Temba Bavuma in action against Bangladesh on Sunday. Photo: Aubrey Kgakatsi/BackpagePix

POTCHEFSTROOM - No-balls and dropped catches proved to be South Africa’s undoing in an error-strewn series in England during the winter, and at the start of the new coaching era for the Proteas some of those same problems have cropped up in this opening Test against Bangladesh.

They may not prove as costly in this match or this series, but Ottis Gibson will know that those areas need resolving before the bigger challengers arrive against India and Australia later this summer.

Temba Bavuma gave assurances on Sunday night that the errors weren’t deliberate and that the team wasn’t shirking at training. However if mistakes keep being made something has to be changed.

“We’ve tried to work very hard on our discipline, we’ve tried to cut out taking wickets with no-balls,” he said. “Even I’ve been a culprit,” he quipped. “But it’s frustrating, especially when it’s a quality player like Mushfiqur (Rahim).”

For Morne Morkel, who’s now had 14 wickets denied him because of no-balls, it’s mortifying.

“He’s a big team player, and he knows there’s a lot of responsibility thrust on his shoulders, having to lead the attack. When he commits a cardinal sin, he really takes it emotionally. Knowing the guy, I understand the emotional side of it all and I know now in the changeroom he’s still having a go at himself.”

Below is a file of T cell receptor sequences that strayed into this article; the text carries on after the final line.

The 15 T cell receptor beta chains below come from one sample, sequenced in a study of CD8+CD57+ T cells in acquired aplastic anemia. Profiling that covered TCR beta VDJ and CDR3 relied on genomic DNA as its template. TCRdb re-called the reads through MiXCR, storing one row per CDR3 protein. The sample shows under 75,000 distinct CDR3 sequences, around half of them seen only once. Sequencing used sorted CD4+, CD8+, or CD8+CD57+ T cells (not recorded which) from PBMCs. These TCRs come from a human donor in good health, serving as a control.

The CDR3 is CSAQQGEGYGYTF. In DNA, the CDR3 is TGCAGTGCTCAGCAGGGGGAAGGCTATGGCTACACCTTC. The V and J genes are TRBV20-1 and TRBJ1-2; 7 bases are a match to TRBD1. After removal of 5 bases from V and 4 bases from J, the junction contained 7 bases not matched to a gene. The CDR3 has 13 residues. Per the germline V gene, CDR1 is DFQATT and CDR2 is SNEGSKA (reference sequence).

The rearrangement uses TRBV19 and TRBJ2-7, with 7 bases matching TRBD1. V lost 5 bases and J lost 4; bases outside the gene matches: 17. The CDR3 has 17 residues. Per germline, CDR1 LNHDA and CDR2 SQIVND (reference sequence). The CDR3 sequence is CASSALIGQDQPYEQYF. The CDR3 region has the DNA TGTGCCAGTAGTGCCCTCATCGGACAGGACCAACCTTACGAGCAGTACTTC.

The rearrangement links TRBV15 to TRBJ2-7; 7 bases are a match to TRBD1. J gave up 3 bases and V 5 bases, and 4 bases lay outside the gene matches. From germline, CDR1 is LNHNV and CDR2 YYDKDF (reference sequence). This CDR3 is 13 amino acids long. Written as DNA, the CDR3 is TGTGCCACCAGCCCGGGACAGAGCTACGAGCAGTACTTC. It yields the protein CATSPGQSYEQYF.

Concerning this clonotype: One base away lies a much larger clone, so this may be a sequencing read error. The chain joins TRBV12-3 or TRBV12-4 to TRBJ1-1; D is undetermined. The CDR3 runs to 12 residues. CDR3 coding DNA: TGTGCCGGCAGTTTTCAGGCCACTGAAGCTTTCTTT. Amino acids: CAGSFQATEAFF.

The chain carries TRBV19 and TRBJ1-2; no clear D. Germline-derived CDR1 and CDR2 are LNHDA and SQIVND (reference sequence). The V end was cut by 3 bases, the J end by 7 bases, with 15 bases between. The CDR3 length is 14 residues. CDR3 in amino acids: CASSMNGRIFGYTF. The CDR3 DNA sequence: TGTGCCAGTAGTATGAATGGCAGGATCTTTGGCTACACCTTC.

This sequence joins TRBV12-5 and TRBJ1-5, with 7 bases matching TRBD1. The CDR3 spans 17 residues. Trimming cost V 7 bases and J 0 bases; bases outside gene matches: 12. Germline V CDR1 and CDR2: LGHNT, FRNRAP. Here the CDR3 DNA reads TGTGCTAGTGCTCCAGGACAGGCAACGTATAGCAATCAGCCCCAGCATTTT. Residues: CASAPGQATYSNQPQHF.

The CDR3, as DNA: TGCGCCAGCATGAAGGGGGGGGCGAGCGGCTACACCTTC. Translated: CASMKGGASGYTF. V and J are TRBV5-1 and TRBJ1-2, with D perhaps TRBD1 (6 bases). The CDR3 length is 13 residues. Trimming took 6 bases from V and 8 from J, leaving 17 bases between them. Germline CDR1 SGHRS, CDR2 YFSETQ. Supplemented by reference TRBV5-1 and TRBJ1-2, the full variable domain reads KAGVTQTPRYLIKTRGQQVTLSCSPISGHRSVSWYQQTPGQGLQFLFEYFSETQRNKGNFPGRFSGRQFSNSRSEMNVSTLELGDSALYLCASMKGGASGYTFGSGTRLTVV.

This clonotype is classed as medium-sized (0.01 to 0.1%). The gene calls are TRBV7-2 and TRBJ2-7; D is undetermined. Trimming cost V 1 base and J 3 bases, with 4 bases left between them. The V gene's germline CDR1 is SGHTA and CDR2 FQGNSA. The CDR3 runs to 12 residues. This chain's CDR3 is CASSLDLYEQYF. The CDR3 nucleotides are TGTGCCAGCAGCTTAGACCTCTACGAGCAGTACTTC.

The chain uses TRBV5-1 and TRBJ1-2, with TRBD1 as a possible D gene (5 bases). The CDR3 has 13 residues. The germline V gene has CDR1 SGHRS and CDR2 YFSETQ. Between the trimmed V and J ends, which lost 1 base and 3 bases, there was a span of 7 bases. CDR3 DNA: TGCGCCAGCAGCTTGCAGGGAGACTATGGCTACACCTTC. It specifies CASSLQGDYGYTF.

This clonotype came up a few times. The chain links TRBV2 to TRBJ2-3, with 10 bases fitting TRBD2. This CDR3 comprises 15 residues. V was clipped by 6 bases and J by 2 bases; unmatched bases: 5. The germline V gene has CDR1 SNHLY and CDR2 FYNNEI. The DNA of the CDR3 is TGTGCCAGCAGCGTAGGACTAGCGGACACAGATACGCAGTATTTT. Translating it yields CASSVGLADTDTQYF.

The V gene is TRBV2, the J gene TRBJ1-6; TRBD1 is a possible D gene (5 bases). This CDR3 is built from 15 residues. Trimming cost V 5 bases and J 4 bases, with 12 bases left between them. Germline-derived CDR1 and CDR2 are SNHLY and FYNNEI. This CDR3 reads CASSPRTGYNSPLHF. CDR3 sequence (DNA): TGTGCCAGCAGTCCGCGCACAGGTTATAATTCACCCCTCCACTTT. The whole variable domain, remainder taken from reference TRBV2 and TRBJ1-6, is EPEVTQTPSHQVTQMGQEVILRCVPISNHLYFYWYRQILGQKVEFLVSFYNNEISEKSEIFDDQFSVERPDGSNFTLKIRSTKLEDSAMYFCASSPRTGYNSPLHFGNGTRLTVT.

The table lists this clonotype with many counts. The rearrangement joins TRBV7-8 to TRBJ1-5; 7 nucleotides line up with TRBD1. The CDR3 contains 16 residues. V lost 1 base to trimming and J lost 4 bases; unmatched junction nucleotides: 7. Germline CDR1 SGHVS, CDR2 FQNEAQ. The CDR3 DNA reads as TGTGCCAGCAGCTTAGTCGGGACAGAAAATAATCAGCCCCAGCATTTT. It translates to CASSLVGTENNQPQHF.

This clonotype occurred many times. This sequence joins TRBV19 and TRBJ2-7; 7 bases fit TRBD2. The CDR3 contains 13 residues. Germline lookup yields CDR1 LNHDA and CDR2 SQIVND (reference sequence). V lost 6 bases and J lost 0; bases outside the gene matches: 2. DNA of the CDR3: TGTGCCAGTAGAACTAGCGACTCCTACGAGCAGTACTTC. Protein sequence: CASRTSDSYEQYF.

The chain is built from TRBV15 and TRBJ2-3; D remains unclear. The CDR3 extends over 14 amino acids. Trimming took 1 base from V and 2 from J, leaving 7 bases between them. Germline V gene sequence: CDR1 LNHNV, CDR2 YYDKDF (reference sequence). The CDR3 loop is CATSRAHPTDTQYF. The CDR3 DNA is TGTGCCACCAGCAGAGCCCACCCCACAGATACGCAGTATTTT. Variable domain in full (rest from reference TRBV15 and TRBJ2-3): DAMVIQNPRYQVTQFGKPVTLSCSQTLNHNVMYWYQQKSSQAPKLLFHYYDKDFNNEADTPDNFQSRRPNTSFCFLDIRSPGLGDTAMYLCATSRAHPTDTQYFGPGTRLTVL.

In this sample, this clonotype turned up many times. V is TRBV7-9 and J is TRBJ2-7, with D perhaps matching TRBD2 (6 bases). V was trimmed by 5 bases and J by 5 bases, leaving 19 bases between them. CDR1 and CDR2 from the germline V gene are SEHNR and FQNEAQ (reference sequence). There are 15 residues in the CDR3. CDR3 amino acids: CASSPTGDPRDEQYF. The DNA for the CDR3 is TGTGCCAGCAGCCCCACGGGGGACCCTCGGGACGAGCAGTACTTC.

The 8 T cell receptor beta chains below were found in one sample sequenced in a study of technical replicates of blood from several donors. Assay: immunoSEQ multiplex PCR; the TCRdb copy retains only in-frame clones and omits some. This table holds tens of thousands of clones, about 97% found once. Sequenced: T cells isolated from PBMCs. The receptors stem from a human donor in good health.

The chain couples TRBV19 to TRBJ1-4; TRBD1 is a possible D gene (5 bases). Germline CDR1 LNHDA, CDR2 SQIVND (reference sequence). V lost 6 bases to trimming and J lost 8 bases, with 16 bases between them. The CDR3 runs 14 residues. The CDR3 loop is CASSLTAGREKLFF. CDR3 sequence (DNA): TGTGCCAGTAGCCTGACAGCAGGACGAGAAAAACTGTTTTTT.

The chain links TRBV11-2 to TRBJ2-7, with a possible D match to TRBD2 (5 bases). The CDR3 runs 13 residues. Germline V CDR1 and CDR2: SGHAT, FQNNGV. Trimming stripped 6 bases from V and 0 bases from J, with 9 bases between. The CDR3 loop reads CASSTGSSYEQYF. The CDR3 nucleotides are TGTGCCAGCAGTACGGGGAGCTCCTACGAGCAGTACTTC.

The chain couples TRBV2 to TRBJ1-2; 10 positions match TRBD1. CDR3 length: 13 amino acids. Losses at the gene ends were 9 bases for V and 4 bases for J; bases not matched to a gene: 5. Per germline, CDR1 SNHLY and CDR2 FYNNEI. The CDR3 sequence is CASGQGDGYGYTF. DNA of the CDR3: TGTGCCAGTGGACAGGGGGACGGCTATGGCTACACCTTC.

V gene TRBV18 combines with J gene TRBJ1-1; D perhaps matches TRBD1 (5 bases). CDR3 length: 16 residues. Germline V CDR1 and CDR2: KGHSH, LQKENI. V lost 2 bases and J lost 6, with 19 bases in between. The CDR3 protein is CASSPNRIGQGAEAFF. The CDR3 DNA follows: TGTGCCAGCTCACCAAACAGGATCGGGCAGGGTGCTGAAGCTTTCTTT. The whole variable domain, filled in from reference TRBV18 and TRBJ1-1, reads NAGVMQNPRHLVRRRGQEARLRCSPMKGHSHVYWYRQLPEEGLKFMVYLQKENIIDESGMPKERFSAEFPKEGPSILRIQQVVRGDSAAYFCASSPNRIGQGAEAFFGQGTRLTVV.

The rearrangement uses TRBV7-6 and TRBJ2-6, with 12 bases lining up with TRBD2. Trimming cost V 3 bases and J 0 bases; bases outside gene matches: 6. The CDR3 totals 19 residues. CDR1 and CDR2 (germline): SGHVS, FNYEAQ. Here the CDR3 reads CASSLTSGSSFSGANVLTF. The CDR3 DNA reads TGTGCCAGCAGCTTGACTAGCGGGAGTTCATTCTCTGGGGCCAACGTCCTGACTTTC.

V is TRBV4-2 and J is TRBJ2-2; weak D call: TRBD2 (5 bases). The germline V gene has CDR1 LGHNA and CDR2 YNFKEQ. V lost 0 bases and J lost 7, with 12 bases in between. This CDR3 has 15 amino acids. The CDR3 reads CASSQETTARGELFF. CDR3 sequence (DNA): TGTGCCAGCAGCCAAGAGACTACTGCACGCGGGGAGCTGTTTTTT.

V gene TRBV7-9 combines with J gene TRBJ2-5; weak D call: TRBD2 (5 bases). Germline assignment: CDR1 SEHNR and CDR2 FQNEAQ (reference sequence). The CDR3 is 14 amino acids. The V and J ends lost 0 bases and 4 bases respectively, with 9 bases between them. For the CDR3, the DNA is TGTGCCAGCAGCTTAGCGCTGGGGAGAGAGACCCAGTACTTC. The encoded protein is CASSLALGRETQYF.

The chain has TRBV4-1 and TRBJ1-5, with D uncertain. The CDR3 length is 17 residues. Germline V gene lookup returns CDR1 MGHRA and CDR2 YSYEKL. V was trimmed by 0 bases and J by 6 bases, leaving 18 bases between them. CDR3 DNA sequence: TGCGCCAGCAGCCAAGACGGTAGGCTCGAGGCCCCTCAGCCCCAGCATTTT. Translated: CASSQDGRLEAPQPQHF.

The dropped catches which were a feature of the series in England have continued here; Dean Elgar missed two chances off Keshav Maharaj’s bowling in the first innings and on Sunday Faf du Plessis dropped what was for him an easy catch at second slip off Kagiso Rabada.

"Even before England we didn’t do our basics well,” Bavuma remarked. “We’ve continued to stress it quite heavily and will keep emphasising it, not rest on our laurels with those aspects. I don’t think it will ever be perfect, but as long as we are aware of it and keep putting in the effort, we can’t fault ourselves on that.

“We are not cheating ourselves at practice, if it doesn’t work out on the field we have to brush it off and look forward to the other ones,” he added.

Maharaj, who picked up the important wicket of Imrul Kayes before the rain will be central to SA’s chances.

The Star

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